Nearly 10 years ago, the Defense Advanced Research Project Agency, or DARPA, showed that a self-driving car could navigate a 132-mile stretch of desert. That proof-of-concept test, DARPA Grand Challenge (2005), sought simply to illustrate how military resupply might be made less risky. (It also became the basis for Google’s self-driving car program.)
What does the Army want from robots 10 years from now? In short, to make human soldiers more lethal in combat, make the job of soldiering less deadly, and turn dismounted patrols into a high-performing mix of soldiers and semi-autonomous machines. That includes programs that haven’t been formally announced, such as one called Mobile Infantry, also from DARPA. (You read it here first.) It will mix soldiers with, essentially, self-driving all terrain vehicles during combat operations.
Lt. Gen. H.R. McMaster, deputy commander of the Training and Doctrine Command, or TRADOC, has commissioned a doctrine on autonomy and robotic systems. Expected for release in January, it will be a followup to November’s Army Operating Concept for 2020-40, and will lay out the Army’s expectations for robotics. But its outlines are already visible in the Operating Concept, which says, “The application of emerging technology creates the potential for affordable, interoperable, autonomous, and semi-autonomous systems that improve the effectiveness of Soldiers and units. Autonomy-enabled systems will deploy as force multipliers at all echelons from the squad to the brigade combat teams.”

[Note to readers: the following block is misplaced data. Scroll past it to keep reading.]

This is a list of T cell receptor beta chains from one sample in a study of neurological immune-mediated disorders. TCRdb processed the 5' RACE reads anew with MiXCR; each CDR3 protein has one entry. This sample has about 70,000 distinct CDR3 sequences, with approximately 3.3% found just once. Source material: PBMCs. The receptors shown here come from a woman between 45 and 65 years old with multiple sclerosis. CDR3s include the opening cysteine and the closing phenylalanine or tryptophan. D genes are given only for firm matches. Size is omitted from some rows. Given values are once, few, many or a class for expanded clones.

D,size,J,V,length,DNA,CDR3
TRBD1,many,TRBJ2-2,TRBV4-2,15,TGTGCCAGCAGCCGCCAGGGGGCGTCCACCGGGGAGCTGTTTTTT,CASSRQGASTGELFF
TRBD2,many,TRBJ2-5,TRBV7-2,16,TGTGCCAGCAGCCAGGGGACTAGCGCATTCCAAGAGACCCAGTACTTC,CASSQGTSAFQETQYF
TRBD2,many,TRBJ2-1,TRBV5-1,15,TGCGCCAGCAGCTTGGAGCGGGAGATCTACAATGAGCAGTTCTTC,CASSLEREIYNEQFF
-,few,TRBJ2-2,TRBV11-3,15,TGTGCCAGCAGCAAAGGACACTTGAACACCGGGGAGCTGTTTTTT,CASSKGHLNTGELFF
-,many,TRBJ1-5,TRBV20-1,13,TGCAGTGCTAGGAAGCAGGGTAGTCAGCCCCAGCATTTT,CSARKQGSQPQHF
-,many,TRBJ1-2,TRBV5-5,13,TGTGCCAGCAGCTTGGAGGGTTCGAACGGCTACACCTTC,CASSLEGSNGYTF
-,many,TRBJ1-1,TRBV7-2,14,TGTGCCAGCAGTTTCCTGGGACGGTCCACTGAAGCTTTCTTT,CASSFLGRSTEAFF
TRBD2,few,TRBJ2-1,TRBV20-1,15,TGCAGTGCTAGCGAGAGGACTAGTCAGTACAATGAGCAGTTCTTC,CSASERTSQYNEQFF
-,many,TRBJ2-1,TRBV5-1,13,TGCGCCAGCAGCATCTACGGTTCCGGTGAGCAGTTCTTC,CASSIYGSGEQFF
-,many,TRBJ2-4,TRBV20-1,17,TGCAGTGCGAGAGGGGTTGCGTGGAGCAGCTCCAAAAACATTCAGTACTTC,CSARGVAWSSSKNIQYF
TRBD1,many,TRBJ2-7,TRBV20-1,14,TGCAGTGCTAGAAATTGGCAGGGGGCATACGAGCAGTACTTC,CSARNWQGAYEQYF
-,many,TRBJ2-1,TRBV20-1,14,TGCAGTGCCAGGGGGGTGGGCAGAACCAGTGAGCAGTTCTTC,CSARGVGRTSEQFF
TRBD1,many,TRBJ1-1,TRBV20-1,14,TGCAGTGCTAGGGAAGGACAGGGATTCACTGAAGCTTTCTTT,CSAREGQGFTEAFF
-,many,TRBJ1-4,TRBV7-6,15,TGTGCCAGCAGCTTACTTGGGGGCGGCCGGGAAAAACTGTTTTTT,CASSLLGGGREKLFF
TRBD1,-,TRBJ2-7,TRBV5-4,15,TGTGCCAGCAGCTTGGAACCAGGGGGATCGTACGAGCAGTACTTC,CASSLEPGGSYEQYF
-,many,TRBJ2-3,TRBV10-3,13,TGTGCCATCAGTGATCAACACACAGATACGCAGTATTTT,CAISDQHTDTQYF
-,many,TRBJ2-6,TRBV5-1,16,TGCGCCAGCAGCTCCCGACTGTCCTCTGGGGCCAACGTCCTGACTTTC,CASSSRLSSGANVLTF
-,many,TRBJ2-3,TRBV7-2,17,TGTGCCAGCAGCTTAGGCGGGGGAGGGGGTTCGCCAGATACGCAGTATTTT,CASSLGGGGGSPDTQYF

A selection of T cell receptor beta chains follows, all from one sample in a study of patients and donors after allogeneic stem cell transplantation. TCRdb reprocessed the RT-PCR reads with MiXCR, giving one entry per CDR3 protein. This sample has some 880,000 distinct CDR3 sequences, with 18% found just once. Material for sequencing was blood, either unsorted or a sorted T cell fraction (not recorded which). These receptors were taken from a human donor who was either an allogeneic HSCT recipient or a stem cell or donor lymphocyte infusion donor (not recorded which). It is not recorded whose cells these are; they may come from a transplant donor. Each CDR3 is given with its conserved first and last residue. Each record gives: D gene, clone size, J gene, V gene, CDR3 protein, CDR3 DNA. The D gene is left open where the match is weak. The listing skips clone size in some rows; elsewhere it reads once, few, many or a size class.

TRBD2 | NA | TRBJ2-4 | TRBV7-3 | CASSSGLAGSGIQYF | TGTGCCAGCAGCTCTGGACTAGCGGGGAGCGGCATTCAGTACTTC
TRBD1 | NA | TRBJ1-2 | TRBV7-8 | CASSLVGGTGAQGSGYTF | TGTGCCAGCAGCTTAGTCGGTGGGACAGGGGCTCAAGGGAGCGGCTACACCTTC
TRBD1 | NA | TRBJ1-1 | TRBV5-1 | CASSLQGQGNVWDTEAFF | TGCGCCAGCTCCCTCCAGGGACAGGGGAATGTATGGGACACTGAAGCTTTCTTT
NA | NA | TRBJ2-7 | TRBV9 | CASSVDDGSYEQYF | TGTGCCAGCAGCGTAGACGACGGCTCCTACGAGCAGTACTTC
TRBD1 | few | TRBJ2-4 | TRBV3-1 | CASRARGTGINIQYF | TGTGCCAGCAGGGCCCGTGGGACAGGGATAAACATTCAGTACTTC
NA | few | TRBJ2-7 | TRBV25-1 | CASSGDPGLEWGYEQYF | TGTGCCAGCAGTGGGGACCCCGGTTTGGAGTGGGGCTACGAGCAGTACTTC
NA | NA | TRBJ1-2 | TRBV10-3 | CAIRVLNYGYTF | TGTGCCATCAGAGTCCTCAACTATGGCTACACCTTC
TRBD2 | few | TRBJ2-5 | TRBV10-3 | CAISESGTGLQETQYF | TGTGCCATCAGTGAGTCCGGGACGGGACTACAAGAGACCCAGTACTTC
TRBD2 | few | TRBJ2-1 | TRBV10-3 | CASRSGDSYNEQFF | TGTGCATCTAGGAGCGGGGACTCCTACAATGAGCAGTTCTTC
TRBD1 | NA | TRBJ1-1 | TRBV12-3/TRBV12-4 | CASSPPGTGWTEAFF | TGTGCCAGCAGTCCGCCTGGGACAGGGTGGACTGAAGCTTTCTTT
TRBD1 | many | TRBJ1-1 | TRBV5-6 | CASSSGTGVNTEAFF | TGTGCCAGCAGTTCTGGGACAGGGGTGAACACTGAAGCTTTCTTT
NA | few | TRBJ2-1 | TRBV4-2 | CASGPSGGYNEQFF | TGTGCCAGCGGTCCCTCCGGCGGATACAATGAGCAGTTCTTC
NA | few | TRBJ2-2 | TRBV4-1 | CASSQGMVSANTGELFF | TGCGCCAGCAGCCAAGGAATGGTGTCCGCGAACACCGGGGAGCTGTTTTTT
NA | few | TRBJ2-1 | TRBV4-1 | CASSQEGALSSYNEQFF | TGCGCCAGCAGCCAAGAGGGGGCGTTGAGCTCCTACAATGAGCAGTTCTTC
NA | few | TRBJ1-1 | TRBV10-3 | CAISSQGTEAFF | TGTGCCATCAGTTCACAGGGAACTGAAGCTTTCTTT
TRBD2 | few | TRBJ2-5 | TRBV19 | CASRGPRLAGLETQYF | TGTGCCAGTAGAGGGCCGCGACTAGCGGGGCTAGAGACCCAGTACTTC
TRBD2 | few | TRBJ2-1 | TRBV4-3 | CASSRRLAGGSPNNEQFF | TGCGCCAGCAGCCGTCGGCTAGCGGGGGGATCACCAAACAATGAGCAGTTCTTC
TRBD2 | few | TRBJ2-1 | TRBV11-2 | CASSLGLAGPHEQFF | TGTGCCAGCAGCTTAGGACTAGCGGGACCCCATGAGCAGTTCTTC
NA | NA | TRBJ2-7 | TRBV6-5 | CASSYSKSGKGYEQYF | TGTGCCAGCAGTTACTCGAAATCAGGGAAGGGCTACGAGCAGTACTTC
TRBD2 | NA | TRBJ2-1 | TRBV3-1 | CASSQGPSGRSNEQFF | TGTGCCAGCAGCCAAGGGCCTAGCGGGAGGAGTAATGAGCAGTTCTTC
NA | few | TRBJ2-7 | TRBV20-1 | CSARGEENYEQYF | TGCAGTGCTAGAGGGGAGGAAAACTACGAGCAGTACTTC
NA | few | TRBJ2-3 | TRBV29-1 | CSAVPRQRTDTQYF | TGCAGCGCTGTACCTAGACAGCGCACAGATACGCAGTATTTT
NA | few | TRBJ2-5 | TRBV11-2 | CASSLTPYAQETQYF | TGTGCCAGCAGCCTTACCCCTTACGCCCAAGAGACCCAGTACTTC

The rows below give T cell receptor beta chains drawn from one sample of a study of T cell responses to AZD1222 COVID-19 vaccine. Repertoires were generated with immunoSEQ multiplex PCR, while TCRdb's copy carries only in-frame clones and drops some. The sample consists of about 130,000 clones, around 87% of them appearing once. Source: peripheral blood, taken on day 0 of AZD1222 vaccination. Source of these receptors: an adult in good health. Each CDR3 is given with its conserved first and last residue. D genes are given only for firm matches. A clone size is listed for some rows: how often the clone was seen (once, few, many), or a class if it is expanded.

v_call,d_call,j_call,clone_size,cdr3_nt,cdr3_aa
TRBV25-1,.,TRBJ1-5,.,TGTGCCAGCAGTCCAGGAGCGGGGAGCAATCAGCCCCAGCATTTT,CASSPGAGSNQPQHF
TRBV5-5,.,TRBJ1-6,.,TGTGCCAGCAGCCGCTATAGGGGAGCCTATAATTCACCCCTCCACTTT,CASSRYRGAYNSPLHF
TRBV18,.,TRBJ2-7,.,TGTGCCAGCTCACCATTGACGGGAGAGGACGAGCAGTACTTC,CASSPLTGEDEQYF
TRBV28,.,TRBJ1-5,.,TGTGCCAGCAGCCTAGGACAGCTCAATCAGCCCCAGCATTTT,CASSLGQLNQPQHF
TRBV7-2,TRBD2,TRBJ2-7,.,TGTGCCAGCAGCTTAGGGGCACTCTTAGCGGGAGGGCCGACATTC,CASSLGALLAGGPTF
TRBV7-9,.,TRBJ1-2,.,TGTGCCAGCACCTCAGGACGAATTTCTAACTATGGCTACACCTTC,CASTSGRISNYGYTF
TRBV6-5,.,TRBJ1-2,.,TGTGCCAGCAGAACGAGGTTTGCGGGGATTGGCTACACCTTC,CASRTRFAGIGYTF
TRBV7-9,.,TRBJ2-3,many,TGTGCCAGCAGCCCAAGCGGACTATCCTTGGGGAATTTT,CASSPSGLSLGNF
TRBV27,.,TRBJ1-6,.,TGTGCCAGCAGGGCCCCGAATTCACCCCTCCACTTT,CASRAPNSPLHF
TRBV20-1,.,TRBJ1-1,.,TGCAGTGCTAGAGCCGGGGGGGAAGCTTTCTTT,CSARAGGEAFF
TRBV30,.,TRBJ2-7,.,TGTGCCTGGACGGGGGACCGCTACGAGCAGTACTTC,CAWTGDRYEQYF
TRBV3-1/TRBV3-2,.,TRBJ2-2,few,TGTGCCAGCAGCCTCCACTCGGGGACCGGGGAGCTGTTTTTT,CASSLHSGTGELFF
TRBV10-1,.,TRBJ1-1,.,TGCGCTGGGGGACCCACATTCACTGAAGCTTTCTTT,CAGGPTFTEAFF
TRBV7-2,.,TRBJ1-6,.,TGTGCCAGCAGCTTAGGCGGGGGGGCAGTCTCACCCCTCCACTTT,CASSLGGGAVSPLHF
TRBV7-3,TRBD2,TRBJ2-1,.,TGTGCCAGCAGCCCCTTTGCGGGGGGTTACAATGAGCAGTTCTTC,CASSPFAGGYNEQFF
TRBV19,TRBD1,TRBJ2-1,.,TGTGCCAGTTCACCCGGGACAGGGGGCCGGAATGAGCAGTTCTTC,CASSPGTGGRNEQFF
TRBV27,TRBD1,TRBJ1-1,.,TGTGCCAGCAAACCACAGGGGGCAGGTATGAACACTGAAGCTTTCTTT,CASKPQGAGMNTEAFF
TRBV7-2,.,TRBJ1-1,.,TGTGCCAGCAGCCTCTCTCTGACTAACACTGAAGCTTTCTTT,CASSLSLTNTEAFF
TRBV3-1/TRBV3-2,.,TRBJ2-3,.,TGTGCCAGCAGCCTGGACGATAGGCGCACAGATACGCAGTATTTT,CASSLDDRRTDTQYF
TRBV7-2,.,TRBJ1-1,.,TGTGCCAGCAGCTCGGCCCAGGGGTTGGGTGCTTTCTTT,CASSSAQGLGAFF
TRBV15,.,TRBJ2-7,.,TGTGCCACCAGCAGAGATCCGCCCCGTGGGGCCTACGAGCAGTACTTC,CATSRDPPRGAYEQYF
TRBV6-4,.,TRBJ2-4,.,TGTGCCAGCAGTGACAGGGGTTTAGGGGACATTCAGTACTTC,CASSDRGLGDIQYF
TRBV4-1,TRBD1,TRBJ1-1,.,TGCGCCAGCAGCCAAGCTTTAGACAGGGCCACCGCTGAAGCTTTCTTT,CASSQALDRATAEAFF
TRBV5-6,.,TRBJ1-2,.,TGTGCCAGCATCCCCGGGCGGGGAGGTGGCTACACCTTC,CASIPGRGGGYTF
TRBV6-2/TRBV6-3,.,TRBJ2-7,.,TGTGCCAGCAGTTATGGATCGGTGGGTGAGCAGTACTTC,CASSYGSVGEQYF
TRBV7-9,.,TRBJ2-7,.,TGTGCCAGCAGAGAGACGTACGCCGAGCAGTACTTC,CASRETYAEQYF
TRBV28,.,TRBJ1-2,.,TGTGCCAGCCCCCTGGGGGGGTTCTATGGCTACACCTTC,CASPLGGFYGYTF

For months, military leaders eagerly have emphasized robotic autonomy as a key component of future science and technology development. But not everyone is looking to replace every human in every situation with a bunch of metal and wires. Ten years after the onset of self-driving cars, military officials are still asking themselves how smart, or autonomous, they want robots to be, and what they want robots to do.
The doctrine will be a “clear articulation,” of the Army’s near, mid, and far future expectations and desires for robots, Army Lt. Col. Matt Dooley recently told an audience at the National Defense Industrial Association in Virginia. “Autonomy-enabled systems are the next revolutionary capability for force 2025 and beyond. The Army envisions a future operational concept where autonomy-enabled formations augment the warfighter as team members, not just as tools.”
Here are some of the things the Army wants from its future bots, according to Dooley:
1. Allow forces to maneuver out of contact and exploit known enemy positions. This requirement has to do with the military’s efforts to avoid the homemade bombs known as improvised explosive devices, or IEDs. The military recently all but shuttered its Joint IED Defeat Organization, or JIEDDO, but “that mission is not going away,” said Dooley.
2. Conduct logistical resupply. Robot resupply programs aren’t new, but the need for them is growing. As the Army loads more gear on its patrolling soldiers, knee and back injuries have risen quickly, according to Brad Tousley, who directs DARPA’s office of Tactical Technology.
“One of the things we’re very concerned about is reducing that burden,” said Tousley, “treating the squad as a system…not giving everyone in the squad the same thing [heavy piece of equipment]. Using robotics on the squad level can add to that.”
That imperative led to BigDog, the famously loud four-legged robot pack animal from Boston Dynamics. The company emerged from the Defense Advanced Research Project Agency’s Legged Squad Support System program, or LS3, and was acquired last year by Google.
The military envisions squads of dismounted Marines moving through hills or cities, accompanied by BigDogs carrying 50-pound machine guns, food, and water. Increasing the level of autonomy is crucial: a dangerous urban battle space is a terrible location to have your eyes buried in some sort of steering app.